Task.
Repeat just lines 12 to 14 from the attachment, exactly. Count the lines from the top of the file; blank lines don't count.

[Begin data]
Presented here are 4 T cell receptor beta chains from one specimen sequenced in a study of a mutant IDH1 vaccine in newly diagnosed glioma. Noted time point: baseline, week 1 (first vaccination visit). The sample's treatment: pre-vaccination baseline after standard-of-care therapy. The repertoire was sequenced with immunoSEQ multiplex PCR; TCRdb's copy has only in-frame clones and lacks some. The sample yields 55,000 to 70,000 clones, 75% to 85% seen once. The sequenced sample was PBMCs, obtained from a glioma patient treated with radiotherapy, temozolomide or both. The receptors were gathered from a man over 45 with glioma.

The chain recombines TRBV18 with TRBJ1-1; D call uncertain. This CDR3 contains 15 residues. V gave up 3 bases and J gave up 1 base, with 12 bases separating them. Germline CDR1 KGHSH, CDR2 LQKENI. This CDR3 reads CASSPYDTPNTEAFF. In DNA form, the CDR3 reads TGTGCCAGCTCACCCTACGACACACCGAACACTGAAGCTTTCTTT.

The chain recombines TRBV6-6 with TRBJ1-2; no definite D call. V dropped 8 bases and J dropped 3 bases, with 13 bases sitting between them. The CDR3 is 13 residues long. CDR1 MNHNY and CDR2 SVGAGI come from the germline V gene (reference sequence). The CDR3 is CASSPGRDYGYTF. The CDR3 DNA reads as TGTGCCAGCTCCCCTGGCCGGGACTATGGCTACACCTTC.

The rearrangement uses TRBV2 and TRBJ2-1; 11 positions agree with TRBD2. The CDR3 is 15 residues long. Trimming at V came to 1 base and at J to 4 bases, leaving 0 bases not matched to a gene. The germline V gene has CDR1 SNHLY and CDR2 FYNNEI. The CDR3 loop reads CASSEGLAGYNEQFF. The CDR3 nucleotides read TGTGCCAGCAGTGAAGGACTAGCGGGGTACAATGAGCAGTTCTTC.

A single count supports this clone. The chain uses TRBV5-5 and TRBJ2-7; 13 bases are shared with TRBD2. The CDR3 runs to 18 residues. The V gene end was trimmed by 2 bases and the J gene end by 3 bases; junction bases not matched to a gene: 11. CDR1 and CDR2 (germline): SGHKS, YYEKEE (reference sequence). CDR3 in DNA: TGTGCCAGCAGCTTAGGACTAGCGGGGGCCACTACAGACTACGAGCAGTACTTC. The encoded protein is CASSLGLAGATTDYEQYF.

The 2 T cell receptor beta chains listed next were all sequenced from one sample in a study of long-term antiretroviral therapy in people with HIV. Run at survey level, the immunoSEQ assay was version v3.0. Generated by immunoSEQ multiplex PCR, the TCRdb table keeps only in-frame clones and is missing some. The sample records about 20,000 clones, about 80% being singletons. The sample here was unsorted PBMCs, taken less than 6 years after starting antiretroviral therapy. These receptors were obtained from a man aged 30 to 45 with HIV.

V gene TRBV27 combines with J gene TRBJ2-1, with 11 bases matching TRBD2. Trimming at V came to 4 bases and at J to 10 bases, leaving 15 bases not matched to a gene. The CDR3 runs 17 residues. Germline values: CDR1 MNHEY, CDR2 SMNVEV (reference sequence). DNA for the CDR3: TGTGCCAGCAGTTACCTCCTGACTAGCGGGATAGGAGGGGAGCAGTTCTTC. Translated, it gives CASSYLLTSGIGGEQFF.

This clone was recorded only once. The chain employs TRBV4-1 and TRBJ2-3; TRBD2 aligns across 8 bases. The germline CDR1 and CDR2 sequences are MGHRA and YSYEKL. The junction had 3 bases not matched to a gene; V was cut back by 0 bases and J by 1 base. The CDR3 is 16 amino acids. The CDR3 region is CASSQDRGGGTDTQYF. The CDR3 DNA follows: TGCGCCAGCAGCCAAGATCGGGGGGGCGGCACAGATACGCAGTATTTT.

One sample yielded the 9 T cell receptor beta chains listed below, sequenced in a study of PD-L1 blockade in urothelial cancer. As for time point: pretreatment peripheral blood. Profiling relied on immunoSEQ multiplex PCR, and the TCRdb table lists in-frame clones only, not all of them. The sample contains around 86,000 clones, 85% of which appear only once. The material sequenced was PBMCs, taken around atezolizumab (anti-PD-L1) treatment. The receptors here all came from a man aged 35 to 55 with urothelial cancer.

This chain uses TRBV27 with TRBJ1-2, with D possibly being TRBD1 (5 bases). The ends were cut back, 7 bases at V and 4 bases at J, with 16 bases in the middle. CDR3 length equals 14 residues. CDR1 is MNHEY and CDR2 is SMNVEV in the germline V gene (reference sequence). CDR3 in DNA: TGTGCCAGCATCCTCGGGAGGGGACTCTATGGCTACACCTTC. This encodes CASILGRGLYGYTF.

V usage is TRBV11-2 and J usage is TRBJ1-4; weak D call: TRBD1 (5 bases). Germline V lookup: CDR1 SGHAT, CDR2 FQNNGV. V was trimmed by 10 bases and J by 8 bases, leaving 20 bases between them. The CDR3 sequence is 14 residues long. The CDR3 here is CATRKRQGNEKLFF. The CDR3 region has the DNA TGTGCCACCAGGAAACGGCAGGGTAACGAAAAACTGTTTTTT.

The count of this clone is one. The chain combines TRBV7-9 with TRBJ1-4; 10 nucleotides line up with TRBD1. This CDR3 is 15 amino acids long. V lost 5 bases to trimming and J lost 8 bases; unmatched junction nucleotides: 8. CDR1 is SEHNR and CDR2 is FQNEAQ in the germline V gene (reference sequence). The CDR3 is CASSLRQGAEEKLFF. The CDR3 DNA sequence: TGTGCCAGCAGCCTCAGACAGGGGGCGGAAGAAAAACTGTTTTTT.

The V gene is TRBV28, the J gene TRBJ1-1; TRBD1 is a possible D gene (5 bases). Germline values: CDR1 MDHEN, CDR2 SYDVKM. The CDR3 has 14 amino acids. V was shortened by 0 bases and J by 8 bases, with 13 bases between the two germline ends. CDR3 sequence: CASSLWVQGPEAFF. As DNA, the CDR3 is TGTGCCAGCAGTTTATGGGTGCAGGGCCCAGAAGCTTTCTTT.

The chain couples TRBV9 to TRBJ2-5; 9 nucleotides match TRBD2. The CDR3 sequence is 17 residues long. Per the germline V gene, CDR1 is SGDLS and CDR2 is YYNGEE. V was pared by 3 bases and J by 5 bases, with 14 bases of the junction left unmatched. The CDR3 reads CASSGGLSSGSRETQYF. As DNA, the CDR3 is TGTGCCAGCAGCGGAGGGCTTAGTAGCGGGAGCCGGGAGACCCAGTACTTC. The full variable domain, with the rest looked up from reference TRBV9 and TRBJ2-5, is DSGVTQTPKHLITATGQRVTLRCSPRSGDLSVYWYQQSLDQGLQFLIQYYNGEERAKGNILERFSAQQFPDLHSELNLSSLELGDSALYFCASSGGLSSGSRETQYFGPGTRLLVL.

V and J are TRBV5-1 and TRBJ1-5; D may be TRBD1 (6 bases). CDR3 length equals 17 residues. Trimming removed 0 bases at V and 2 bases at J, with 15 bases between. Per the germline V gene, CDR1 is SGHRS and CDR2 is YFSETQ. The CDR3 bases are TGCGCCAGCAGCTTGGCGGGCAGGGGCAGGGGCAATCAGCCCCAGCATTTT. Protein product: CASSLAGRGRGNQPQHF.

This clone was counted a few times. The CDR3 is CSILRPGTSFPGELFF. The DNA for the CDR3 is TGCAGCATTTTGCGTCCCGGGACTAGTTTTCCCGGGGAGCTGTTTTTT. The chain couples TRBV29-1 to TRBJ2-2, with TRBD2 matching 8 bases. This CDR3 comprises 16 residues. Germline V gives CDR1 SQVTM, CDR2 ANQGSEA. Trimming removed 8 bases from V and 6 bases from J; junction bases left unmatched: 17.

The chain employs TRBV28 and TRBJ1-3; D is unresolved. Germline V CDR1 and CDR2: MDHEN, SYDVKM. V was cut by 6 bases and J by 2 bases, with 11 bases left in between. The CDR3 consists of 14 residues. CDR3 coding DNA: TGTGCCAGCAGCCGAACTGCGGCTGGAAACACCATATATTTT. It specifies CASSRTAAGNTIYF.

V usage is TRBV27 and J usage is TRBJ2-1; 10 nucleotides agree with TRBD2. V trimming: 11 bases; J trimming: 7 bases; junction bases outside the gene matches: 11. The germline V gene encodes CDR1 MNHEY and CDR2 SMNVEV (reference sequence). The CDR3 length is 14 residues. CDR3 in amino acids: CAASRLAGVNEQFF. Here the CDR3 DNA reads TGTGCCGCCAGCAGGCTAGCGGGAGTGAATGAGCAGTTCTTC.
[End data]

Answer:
The count of this clone is one. The chain combines TRBV7-9 with TRBJ1-4; 10 nucleotides line up with TRBD1. This CDR3 is 15 amino acids long. V lost 5 bases to trimming and J lost 8 bases; unmatched junction nucleotides: 8. CDR1 is SEHNR and CDR2 is FQNEAQ in the germline V gene (reference sequence). The CDR3 is CASSLRQGAEEKLFF. The CDR3 DNA sequence: TGTGCCAGCAGCCTCAGACAGGGGGCGGAAGAAAAACTGTTTTTT.

The V gene is TRBV28, the J gene TRBJ1-1; TRBD1 is a possible D gene (5 bases). Germline values: CDR1 MDHEN, CDR2 SYDVKM. The CDR3 has 14 amino acids. V was shortened by 0 bases and J by 8 bases, with 13 bases between the two germline ends. CDR3 sequence: CASSLWVQGPEAFF. As DNA, the CDR3 is TGTGCCAGCAGTTTATGGGTGCAGGGCCCAGAAGCTTTCTTT.

The chain couples TRBV9 to TRBJ2-5; 9 nucleotides match TRBD2. The CDR3 sequence is 17 residues long. Per the germline V gene, CDR1 is SGDLS and CDR2 is YYNGEE. V was pared by 3 bases and J by 5 bases, with 14 bases of the junction left unmatched. The CDR3 reads CASSGGLSSGSRETQYF. As DNA, the CDR3 is TGTGCCAGCAGCGGAGGGCTTAGTAGCGGGAGCCGGGAGACCCAGTACTTC. The full variable domain, with the rest looked up from reference TRBV9 and TRBJ2-5, is DSGVTQTPKHLITATGQRVTLRCSPRSGDLSVYWYQQSLDQGLQFLIQYYNGEERAKGNILERFSAQQFPDLHSELNLSSLELGDSALYFCASSGGLSSGSRETQYFGPGTRLLVL.